For the first time in two-and-a-half years, a PGA Tour event has the same winner two years in a row. Viktor Hovland shot a 67 in the final round to finish at -23 on the week, defeating Carlos Ortiz by four and Justin Thomas by five to take the World Wide Championship at Mayakoba.It was never even as close as it looks on paper — and it doesn’t look all that close on paper. Hovland took a two-stroke lead into the finale of the event he won this time last year, went out in 3-under 33 to increase that lead and mostly cruised home to win the third Tour event of his career. In the middle of all that, he went 37 holes — from middle of his round on Friday to middle of his round on Sunday — without a single blemish on his scorecard. He led the field in birdies on the week with 28 and nearly led it in bogey avoidance. That’s normally going to produce trophies.Hovland is now a three-time champion on the PGA Tour in just 57 events played and a two-time champion of this event. Not since Brooks Koepka won the PGA Championship in 2018 and 2019 has a player won the same PGA Tour tournament two years in a row. And while it would be easy to write off the fact that this happened in the fall at an event that’s not necessarily elite, look at the players Hovland beat. Justin Thomas, Scottie Scheffler, Matthew Wolff and Sergio Garcia all finished in the top 20. Tony Finau, Patrick Reed, Rickie Fowler, Will Zalatoris and Koepka were all in the field. Don’t be confused by the name on the signage, this was a strong event at the top of the field.Three wins in 57 starts on the PGA Tour is faster than Jordan Spieth, Dustin Johnson or Thomas reached that number. And while none of them have been a premier event, you have to think that’s coming for him, perhaps as soon as 2022.
Hovland ranks third on the list of the top-10 ball-strikers in the strokes-gained era (beginning of 2004 to now), behind only Rory McIlroy and Tiger Woods. That’s pretty good company to keep. Of course, his short game could still use some work. He’s the only one of the 10 on that list who’s not a plus in strokes gained around the green and that showed a bit late at Mayakoba. Still, the foundation is there for Hoyland to break out over the next few years.For now, though, it’s enough to celebrate what’s at hand. Hovland has defeated all 262 golfers he has faced in his last two starts at this tournament and takes some consistency as a top player in the world into 2022. He has not left the top 20 since winning this tournament last year, and staying there for that length of time engenders a confidence that cannot be replicated and will likely help him to many more wins over the rest of what has started out as a brilliant career. Grade: A+Rick Gehman is joined by Greg DuCharme and Mark Immelman to break down and react to Viktor Hovland’s victory at Mayakoba. Follow & listen to The First Cut on Apple Podcasts and Spotify.
Here are the rest of our grades for the World Wide Technology Championship at Mayakoba.Justin Thomas (3): Though he didn’t win after taking The Players Championship in March, J.T. still ended his year on the PGA Tour on a nice run. He closed out 2021 with three top-five finishes in his last five starts and eight top 20s in his last 10 starts worldwide. While it’s true that golfers like Thomas don’t go hunting for T7s, it’s also true that this result contrasts with some brief post-Players struggles, setting him up for what should be another tremendous 2022. He will likely be displeased with his closing kick at Mayakoba, but he probably wasn’t going to catch Hovland anyway. This is still a nice outcome and a good little two-tournament run with new caddie Jim “Bones” Mackay on the bag heading into 2022. Grade: A-Matthew Wolff (T5): There are a couple of different ways to look at Wolff’s T5 here. If you didn’t know what the construction of his week looked like, you would undoubtedly praise the overall finish. If you knew he shot 61 on Thursday and 65 on Sunday, undone only by a 74 in the third round that was nearly the worst score of anyone in the field, you might bemoan what truly could have been his second career win. Regardless, a top-five finish in this field on a course that doesn’t fit him is terrific It’s undeniable that Wolff is performing at new heights in 2021. He has two top-five finishes in a row and three straight top 20s. We probably won’t see too much (if any) of him throughout the rest of 2021, but he has officially changed his trajectory going into 2022. I’m personally excited to see what the rest of the season will bring for him. Grade: A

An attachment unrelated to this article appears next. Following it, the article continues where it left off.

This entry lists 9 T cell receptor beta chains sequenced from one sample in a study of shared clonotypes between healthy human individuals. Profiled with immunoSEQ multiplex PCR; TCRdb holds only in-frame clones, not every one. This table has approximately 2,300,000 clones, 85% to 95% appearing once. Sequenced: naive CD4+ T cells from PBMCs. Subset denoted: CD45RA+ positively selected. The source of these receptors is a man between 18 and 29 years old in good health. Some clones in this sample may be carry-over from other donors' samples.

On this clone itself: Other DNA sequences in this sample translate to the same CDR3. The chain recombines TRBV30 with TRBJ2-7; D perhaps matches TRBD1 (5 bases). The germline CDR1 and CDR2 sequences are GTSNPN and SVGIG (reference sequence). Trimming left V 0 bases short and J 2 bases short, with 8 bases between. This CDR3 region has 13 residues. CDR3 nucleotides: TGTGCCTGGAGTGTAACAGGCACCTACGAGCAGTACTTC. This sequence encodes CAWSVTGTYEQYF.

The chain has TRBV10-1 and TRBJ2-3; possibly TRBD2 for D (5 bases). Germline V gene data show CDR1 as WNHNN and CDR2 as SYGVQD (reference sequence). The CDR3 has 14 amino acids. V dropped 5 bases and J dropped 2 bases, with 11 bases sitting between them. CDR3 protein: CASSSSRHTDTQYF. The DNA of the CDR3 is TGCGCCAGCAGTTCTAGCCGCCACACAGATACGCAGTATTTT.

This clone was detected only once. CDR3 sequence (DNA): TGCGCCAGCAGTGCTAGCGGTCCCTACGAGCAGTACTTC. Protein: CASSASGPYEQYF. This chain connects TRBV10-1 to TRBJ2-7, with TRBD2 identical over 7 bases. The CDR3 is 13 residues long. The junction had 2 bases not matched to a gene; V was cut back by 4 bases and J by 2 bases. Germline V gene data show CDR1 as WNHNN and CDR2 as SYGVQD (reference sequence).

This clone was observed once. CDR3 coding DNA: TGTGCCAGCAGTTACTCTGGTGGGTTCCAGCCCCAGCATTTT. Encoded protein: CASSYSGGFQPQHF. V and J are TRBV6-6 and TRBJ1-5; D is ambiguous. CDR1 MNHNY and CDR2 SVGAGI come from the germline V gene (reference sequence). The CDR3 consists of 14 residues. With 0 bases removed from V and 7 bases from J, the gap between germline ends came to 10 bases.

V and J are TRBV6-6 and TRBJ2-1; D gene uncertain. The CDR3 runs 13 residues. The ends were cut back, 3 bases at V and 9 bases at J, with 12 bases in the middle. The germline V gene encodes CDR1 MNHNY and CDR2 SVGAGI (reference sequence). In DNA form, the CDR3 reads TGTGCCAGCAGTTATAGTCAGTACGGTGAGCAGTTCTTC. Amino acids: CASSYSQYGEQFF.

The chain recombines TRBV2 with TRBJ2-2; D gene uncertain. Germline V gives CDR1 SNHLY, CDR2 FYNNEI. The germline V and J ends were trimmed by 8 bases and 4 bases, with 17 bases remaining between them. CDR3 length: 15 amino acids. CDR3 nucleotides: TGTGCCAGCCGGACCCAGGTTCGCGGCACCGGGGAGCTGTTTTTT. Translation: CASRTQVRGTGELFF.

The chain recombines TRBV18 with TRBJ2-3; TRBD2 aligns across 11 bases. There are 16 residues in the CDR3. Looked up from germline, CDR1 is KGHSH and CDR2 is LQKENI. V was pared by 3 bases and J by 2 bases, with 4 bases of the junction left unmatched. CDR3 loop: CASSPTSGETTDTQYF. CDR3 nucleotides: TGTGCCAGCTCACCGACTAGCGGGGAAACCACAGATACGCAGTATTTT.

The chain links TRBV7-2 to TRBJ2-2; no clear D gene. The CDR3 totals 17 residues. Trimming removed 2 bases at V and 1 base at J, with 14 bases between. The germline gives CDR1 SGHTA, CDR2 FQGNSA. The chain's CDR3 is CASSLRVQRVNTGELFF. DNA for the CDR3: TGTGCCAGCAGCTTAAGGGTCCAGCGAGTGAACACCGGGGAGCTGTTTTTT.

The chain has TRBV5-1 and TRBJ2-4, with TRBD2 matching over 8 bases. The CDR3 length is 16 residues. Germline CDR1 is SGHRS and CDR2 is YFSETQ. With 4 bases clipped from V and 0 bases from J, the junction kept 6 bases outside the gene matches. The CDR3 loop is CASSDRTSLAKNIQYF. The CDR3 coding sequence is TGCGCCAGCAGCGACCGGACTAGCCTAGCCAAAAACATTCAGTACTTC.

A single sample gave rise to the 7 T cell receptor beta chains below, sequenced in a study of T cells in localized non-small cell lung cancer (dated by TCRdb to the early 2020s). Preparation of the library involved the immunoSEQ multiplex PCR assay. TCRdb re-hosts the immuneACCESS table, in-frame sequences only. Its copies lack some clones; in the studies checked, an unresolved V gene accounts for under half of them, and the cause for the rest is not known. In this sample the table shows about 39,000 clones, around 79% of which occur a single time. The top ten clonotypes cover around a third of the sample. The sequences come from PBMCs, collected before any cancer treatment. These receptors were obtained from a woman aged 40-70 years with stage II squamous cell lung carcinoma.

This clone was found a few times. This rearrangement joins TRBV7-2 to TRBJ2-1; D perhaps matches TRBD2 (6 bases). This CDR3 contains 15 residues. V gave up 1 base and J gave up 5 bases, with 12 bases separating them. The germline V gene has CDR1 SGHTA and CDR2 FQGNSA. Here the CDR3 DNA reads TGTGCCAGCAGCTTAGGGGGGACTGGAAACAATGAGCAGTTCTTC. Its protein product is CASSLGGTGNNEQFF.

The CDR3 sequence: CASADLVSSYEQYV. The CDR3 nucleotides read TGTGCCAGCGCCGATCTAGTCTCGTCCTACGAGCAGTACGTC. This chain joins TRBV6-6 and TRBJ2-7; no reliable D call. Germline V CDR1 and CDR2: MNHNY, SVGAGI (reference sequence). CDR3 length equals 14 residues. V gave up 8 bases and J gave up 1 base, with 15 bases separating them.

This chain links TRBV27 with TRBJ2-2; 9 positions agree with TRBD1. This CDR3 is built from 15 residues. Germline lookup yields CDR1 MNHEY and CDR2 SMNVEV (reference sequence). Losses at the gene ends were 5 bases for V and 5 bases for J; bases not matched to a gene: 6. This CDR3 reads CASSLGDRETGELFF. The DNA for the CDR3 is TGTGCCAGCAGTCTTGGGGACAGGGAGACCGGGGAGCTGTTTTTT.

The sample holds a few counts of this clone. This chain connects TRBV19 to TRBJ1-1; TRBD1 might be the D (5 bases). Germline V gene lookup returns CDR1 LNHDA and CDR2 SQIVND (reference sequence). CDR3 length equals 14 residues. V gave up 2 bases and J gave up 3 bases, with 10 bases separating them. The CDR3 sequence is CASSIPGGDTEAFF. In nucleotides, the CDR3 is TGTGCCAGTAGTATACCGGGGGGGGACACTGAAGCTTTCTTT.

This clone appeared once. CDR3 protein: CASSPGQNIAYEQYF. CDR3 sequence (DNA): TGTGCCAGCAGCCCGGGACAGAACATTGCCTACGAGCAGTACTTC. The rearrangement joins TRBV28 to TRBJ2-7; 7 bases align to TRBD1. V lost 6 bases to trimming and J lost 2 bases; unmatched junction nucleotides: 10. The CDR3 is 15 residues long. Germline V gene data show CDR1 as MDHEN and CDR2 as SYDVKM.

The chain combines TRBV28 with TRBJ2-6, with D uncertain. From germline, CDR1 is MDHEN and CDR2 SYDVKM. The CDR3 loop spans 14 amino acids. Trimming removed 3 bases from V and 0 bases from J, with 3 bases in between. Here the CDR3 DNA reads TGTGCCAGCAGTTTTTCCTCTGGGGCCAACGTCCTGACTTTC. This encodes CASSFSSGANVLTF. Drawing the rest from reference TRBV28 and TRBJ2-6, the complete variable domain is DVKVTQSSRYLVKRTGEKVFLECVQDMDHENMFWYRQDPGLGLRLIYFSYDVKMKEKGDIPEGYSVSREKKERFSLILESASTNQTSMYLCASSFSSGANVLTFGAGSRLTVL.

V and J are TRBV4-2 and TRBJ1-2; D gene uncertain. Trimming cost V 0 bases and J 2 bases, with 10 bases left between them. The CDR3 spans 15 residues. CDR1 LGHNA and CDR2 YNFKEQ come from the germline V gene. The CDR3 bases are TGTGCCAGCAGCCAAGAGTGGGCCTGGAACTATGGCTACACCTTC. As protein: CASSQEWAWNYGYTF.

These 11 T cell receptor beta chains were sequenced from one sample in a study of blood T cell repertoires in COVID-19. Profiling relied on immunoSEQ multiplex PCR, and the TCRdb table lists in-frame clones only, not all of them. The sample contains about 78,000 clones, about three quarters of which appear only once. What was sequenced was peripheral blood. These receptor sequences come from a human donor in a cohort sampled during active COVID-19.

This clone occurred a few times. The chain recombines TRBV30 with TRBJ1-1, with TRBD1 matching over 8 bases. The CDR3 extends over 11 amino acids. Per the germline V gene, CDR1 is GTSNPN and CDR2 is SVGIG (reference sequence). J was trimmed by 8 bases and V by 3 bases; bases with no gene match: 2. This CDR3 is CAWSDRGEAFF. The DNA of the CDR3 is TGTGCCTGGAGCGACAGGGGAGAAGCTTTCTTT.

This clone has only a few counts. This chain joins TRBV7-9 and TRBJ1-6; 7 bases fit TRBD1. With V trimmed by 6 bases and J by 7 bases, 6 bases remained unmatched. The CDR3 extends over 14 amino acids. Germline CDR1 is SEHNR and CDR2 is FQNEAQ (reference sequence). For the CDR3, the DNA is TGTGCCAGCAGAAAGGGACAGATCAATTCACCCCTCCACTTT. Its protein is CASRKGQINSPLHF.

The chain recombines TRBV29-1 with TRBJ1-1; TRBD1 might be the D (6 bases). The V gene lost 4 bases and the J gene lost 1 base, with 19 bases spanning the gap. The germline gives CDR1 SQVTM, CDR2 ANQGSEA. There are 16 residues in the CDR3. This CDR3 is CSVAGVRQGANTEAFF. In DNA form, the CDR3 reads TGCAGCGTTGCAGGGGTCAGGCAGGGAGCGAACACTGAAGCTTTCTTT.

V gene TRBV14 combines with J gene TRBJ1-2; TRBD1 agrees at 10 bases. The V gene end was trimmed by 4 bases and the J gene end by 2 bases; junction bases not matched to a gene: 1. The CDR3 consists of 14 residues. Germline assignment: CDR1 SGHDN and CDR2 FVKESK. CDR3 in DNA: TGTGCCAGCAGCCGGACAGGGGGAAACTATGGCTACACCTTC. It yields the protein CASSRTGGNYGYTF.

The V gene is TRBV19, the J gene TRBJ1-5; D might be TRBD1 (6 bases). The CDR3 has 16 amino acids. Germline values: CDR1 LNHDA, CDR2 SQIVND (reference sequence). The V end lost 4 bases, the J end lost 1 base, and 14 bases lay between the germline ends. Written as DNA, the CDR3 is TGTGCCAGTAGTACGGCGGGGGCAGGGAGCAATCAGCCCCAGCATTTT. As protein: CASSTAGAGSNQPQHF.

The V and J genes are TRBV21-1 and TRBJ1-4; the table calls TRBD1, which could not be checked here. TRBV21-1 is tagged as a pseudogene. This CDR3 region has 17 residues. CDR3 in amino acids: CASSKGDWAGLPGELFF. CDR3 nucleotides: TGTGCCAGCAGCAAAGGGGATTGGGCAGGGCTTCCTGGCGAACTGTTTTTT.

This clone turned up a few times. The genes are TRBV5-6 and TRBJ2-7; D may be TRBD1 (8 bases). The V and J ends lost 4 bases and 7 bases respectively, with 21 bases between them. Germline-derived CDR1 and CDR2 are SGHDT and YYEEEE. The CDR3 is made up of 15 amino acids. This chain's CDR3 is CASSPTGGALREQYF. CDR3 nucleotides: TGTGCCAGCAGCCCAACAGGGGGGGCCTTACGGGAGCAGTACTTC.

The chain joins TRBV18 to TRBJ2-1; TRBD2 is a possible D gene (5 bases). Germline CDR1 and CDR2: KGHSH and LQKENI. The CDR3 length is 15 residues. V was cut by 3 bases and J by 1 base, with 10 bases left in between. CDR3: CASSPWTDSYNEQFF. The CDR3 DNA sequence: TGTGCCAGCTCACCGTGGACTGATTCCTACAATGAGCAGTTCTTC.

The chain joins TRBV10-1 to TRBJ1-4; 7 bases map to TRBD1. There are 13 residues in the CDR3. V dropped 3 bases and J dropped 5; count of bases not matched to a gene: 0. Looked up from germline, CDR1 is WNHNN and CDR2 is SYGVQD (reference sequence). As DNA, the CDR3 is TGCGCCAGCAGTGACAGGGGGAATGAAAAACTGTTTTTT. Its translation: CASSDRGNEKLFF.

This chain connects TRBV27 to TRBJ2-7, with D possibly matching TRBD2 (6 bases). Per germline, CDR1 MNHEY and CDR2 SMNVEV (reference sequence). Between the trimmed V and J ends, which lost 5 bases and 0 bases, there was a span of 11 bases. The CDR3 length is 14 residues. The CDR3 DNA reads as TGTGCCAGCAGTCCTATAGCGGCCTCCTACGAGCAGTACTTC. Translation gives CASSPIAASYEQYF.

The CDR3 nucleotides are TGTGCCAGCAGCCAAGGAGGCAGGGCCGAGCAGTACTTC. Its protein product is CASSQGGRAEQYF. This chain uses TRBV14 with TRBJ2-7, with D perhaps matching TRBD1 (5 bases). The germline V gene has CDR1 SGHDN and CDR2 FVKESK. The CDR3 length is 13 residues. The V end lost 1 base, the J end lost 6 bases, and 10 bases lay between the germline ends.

Brooks Koepka (MC): Koepka’s missed cut is disappointing but unsurprising. He does not have a top 10 anywhere since the Open Championship, which touched off four top-six finishes in five starts, including three majors. Now, he has as many missed cuts this year (six) as he has top 10s anywhere in the world. He is the definition of a feast-or-famine golfer. To be clear, that is not a bad thing in a world where winning is so highly valued and anything else is often considered failure — especially at Koepka’s level. We will likely go into 2022 thinking the same thing we thought coming into 2021: He’s forever a threat at major championships and a question mark everywhere else. Again, this is not a bad thing necessarily, but it’s a reality he reinforced throughout this year. Grade: F